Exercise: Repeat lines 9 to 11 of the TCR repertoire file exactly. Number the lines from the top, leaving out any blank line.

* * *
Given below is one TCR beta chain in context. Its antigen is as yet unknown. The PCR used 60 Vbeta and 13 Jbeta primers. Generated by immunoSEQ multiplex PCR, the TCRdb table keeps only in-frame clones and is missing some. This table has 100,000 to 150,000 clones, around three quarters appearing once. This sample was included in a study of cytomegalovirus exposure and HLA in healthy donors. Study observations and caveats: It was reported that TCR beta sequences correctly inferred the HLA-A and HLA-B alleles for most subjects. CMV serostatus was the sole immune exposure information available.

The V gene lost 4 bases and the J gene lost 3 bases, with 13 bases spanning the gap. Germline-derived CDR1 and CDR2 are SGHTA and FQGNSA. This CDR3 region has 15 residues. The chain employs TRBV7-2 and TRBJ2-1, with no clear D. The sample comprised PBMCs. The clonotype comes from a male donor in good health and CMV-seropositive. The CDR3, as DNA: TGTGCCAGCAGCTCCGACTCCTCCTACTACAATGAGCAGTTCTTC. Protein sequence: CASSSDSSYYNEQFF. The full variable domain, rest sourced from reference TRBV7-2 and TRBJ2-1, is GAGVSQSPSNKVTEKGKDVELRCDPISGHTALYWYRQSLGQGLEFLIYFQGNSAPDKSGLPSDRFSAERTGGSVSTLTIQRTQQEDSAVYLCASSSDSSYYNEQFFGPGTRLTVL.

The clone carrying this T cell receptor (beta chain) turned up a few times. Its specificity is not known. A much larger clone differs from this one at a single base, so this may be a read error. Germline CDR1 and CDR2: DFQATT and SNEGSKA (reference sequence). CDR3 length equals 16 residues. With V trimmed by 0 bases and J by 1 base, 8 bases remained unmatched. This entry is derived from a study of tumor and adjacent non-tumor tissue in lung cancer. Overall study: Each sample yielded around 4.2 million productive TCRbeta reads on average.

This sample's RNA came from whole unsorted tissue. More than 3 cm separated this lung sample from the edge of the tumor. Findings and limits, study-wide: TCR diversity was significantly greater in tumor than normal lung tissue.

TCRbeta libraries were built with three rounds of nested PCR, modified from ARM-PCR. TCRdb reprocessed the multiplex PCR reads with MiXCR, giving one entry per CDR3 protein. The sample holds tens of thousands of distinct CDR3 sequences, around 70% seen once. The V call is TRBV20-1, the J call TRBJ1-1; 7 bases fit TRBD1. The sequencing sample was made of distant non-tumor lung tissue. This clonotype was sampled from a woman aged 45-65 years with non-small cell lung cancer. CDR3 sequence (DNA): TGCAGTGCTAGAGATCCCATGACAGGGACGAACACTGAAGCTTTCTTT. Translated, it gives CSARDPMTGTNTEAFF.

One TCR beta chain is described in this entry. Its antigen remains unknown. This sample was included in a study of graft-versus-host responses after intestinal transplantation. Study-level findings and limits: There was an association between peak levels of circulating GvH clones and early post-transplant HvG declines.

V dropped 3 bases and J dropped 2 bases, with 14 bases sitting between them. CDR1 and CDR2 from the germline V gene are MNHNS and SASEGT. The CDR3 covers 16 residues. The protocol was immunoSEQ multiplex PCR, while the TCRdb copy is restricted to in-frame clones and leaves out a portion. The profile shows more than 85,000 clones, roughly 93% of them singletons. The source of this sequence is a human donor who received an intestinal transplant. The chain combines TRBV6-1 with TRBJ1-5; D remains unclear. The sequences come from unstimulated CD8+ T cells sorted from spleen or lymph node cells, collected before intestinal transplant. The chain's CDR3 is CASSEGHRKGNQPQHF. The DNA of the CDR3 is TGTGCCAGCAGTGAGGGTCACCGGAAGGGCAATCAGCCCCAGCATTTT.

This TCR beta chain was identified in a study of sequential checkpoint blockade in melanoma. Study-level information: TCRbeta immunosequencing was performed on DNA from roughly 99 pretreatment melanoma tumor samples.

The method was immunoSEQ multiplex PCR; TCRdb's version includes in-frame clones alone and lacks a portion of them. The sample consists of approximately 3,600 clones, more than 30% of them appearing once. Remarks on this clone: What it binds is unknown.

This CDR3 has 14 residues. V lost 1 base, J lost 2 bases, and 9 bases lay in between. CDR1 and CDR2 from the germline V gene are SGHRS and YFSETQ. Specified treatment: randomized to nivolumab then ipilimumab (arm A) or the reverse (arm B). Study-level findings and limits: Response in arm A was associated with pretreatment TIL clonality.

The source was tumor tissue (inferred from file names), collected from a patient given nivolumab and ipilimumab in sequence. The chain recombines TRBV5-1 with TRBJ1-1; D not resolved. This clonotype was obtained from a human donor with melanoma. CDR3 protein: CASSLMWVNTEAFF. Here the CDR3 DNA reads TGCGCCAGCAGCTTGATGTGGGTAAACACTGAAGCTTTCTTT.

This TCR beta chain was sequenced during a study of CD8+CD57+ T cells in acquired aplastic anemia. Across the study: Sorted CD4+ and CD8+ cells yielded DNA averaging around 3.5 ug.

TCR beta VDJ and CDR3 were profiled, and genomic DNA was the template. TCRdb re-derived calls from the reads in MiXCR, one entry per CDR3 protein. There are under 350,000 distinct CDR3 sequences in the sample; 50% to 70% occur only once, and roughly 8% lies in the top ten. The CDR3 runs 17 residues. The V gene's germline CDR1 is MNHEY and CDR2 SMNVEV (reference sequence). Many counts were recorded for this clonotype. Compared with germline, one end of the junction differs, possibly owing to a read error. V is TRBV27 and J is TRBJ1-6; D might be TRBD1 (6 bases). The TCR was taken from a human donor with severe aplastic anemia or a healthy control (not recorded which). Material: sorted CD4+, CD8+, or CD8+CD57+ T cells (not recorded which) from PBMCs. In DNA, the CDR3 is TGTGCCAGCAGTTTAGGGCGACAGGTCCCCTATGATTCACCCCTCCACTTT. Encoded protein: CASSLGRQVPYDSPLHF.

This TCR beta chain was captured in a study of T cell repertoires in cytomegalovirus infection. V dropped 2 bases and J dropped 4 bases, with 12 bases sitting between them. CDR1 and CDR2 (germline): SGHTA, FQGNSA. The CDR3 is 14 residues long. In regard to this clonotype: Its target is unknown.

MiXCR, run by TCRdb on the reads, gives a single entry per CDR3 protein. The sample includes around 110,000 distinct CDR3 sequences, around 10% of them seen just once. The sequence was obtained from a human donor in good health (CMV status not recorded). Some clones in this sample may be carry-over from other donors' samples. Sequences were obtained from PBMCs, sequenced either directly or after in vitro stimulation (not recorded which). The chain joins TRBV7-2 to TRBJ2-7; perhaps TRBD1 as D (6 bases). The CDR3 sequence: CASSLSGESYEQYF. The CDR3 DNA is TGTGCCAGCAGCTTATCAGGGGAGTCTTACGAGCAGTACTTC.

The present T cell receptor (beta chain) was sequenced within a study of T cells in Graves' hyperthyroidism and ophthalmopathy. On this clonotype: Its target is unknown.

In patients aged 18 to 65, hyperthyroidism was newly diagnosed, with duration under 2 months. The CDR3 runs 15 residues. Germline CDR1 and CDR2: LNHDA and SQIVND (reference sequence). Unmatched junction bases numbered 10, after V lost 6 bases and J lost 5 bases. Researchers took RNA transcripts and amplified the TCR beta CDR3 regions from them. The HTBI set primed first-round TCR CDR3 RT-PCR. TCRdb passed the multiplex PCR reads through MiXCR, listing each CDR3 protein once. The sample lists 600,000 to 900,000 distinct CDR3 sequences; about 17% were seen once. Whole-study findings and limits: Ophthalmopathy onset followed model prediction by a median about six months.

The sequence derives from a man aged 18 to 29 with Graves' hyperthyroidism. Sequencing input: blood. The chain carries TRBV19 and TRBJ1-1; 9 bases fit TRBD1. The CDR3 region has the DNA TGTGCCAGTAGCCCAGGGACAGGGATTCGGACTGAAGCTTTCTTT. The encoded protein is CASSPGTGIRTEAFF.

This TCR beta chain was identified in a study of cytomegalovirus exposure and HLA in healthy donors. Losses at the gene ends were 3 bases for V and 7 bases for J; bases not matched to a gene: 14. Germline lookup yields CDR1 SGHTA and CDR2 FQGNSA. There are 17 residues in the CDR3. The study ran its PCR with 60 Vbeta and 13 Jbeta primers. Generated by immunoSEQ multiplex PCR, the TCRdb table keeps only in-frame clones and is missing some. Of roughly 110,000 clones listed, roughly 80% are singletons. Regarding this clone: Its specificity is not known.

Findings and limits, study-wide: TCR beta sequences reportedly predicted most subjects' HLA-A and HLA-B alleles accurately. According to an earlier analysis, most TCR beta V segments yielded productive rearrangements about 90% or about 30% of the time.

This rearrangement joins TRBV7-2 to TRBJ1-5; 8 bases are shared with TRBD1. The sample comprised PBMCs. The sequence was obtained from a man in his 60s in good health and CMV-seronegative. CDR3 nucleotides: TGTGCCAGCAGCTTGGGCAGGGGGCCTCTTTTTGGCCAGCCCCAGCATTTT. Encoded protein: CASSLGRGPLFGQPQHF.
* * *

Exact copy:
The method was immunoSEQ multiplex PCR; TCRdb's version includes in-frame clones alone and lacks a portion of them. The sample consists of approximately 3,600 clones, more than 30% of them appearing once. Remarks on this clone: What it binds is unknown.

This CDR3 has 14 residues. V lost 1 base, J lost 2 bases, and 9 bases lay in between. CDR1 and CDR2 from the germline V gene are SGHRS and YFSETQ. Specified treatment: randomized to nivolumab then ipilimumab (arm A) or the reverse (arm B). Study-level findings and limits: Response in arm A was associated with pretreatment TIL clonality.

The source was tumor tissue (inferred from file names), collected from a patient given nivolumab and ipilimumab in sequence. The chain recombines TRBV5-1 with TRBJ1-1; D not resolved. This clonotype was obtained from a human donor with melanoma. CDR3 protein: CASSLMWVNTEAFF. Here the CDR3 DNA reads TGCGCCAGCAGCTTGATGTGGGTAAACACTGAAGCTTTCTTT.